2013 Mazda CX-5 Skyactiv
2013 Mazda CX-5 is the new Mazda SUV with applying philosophy of SKYACTIV. As implemented within the CX-5, it’s an entire departure from previous Mazda platforms. The unibody is all-new, designed to maximise area whereas cutting weight severely. Indeed, the CX-5 is between 220 and 500 lbs. lighter than the equivalent CX-7, looking on trim level, whereas providing terribly similar interior area. a totally re-imagined gasoline engine uses special long-tube headers and distinctive piston style to securely raise compression to 13:1, yielding a 155 horsepower and one 150 lb-ft. of torque. The manual and automatic transmissions – yes, 2 types are on supply for the Northyank market – each feature six forward gears and are claimed to be considerably lighter than their predecessors.
Time and once more throughout our briefing, the Mazda people hammered home one explicit point: This automobilewas built as an entire, not as a mixture of “platform parts.” 2 examples: The unibody was destined from the start to possess a special cut-out for the Skyactiv long-tube headers, and therefore the AWD hardware has been considerablydownsized as a result of the 2013 Mazda CX-5 is therefore light-weight – which, in turn, makes it even lighter. In fact, the CX-5 is overa . lighter than the equivalent CR-V, the class lightweight up until now, despite offering relatively heavy 17-inch alloy wheels as standard equipment.
The 2013 Mazda CX-5 production debut for Mazda’s new “Kodo”, but in both detail styling and basic proportions, the Mazda CX-5 seems to have more commonality with Audi’s Q5 CUV than it does with any outrageous Tokyo Auto Show concept. The inside is more recognizably Mazda, with a combination of matte black plastic, piano-black trim, and faux-aluminum highlights which won’t culture-shock anyone who has ever owned an RX-8.
Our day driving the 2013 Mazda CX-5 started with an eighty-mile tour through central California in the base six-speed manual Sport model. Most of the hype is justified. On single-lane backroads, the little CUV is wickedly fast, offering a thoroughbred combination of spring/shock tuning, well-chosen gear ratios, and extremely accurate steering. The four-cylinder never feels strong, not even at redline, but it offers enough thrust to keep the momentum going. Only the brakes, which were smoked after half an hour of hard-stop corner entries, let the package down.
On some of the rougher sections of road, it was easy to imagine the 2013 Mazda CX-5 walking away from its vaunted Miata sibling. The little CUV can float and glide – but never too much – where a sports car would crash against its bumpstops. It really is the sporting entry in the segment.
The manual-transmission FWD and automatic AWD variants were both available. The Skyactiv automatic doesn’t use the torque converter above walking pace. A clutch pack handles shifts above that speed, virtually eliminating the traditional autotragic driveline slop. On the track, this is obvious, as is the precision with which rev-matches occur when using the manual mode. A drag race up Laguna Seca’s back straight proved the automatic to be only slightly slower than the manual despite the weight penalty involved with the AWD hardware.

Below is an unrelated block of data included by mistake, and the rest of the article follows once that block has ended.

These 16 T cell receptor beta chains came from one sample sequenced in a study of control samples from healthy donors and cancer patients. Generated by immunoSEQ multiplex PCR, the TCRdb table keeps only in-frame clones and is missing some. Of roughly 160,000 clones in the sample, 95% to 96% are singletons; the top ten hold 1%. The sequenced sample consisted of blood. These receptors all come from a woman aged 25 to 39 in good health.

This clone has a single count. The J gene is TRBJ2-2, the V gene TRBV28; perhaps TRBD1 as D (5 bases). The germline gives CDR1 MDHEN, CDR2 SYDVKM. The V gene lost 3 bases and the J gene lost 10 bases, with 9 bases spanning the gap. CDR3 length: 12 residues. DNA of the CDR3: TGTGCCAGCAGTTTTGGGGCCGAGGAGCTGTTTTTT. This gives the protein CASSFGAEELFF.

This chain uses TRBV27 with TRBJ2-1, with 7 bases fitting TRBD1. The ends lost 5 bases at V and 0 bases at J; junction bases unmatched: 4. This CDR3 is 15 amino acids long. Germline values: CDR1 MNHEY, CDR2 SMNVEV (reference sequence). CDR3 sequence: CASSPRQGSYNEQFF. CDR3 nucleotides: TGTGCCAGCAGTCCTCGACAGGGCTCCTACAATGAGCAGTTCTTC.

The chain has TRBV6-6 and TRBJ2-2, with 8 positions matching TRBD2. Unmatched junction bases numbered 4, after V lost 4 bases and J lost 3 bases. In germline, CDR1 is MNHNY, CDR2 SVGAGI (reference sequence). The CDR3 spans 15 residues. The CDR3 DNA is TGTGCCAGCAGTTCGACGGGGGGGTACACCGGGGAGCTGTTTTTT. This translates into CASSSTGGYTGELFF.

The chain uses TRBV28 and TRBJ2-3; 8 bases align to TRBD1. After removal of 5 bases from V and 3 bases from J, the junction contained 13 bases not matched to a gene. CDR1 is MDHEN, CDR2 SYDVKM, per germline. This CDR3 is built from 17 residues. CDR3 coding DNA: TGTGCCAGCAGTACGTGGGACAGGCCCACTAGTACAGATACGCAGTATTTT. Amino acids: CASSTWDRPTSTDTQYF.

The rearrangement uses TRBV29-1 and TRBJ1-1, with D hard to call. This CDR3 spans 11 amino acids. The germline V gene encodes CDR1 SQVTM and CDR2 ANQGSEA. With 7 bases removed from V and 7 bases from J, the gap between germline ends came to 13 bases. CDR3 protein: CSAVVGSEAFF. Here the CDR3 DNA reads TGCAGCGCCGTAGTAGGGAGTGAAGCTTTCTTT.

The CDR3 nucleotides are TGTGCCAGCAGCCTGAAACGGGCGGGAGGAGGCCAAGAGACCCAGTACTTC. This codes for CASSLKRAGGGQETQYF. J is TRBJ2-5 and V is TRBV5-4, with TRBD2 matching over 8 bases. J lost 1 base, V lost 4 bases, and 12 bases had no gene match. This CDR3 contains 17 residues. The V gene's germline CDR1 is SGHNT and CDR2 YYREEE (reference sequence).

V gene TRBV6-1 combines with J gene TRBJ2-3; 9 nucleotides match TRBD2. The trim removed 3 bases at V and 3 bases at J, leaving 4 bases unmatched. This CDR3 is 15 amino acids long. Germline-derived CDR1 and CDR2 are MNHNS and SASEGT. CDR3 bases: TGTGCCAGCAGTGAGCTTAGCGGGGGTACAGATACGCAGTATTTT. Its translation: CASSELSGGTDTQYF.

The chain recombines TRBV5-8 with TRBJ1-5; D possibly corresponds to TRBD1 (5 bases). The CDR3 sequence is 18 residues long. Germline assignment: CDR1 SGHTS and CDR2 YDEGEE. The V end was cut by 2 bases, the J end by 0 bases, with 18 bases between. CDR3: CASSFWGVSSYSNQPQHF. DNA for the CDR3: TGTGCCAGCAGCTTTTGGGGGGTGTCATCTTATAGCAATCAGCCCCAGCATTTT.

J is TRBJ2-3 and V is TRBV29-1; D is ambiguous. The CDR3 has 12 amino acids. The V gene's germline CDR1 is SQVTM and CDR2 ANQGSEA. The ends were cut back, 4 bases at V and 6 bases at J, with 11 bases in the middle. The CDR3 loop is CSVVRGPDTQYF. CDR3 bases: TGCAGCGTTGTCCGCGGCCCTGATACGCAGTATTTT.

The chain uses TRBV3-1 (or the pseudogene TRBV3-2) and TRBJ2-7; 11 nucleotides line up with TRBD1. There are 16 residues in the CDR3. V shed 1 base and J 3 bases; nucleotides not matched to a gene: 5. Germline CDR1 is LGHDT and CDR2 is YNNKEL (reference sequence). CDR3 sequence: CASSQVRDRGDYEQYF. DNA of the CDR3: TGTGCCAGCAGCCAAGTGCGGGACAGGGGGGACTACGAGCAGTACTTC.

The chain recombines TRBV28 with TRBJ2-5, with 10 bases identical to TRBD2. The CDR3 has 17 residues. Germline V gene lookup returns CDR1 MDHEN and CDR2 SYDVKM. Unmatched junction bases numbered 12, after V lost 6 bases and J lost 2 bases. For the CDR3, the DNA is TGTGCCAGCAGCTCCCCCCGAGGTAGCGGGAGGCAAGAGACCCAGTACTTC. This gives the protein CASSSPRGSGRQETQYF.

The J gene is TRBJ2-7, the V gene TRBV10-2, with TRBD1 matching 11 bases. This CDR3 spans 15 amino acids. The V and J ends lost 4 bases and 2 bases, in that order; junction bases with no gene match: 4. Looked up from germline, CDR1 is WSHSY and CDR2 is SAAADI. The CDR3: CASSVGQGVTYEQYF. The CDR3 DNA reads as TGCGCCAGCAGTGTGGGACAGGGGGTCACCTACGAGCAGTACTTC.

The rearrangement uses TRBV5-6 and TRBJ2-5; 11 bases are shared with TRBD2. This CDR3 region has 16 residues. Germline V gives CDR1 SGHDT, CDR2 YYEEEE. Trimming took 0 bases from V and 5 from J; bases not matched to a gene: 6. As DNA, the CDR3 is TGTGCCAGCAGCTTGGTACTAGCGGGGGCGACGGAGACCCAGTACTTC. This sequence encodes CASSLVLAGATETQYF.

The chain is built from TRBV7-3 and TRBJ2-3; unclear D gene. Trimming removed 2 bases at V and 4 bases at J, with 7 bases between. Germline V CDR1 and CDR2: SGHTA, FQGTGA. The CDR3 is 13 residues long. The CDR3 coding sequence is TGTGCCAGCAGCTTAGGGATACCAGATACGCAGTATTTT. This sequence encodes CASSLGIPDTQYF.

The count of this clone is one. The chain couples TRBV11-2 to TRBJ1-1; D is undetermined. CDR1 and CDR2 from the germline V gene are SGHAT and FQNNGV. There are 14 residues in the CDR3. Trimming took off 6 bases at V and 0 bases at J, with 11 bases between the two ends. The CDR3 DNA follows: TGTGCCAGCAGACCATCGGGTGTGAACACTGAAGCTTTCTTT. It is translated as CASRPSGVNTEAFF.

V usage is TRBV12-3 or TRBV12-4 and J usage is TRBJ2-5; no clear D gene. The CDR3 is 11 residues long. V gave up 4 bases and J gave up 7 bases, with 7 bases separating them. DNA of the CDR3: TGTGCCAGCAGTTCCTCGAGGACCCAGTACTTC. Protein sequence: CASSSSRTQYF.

Although no CR-V or RAV4 was available for comparison around the famous central California course, it wasn’t really necessary to drive the competition to understand just how much more dynamic, and enjoyable, the 2013 Mazda CX-5 is to drive. Handling is neutral through the famously difficult Turn Nine. It’s possible to adjust the little trucklet’s attitude with the throttle alone, just like it is in a sports car. Virtually all of the hype seems justified in the cold light of an open trackday. If you want the most driver-focused CUV out there, this is it.
This is a segment where middle-class values prevail. Think low purchase cost, low operating costs, plenty of interior space, long-term durability. Mazda has the competition covered on at least the first three of those points. The Touring and Grand Touring models are priced from $24,000 to $28,300 – face-to-face with the class-defining CR-V- while the Sport manual-transmission model offers a full suite of features for about $21,500 with the optional Bluetooth package. If you enjoy driving a manual transmission, the “base” 2013 Mazda CX-5 is about all the vehicle any small family really needs. Projected EPA fuel economy is higher than any other offering in the class, with the AWD Mazda CX-5 likely to have the highest combined mileage of any all-wheel-drive vehicle on the market, period.
Interior space is good as well, although the cargo area suffers slightly in the cause of Kodo Design, with a steeply raked rear window that will annoy the hell out of owners should they have to transport any furniture. On the positive side, the seats fold completely flat, which is rare in a car this size. There’s plenty of room for four people and their luggage, all in a package just under 180 inches long.
Only at the final hurdle of the CUV race does the 2013 Mazda CX-5 fail to clear with authority. Many conservative buyers may feel that the Mazda obsession with lightness and sportiness will pay negative dividends after the hundred-thousand-mile mark. It’s fair to say, however, that those buyers would never consider anything other than a CR-V or RAV4 in the first place. Mazda is likely better off providing a genuine alternative in the class, rather than trying to sell a product which can’t match the leaders on their home field values. Great vehicle for 2013 Mazda CX-5.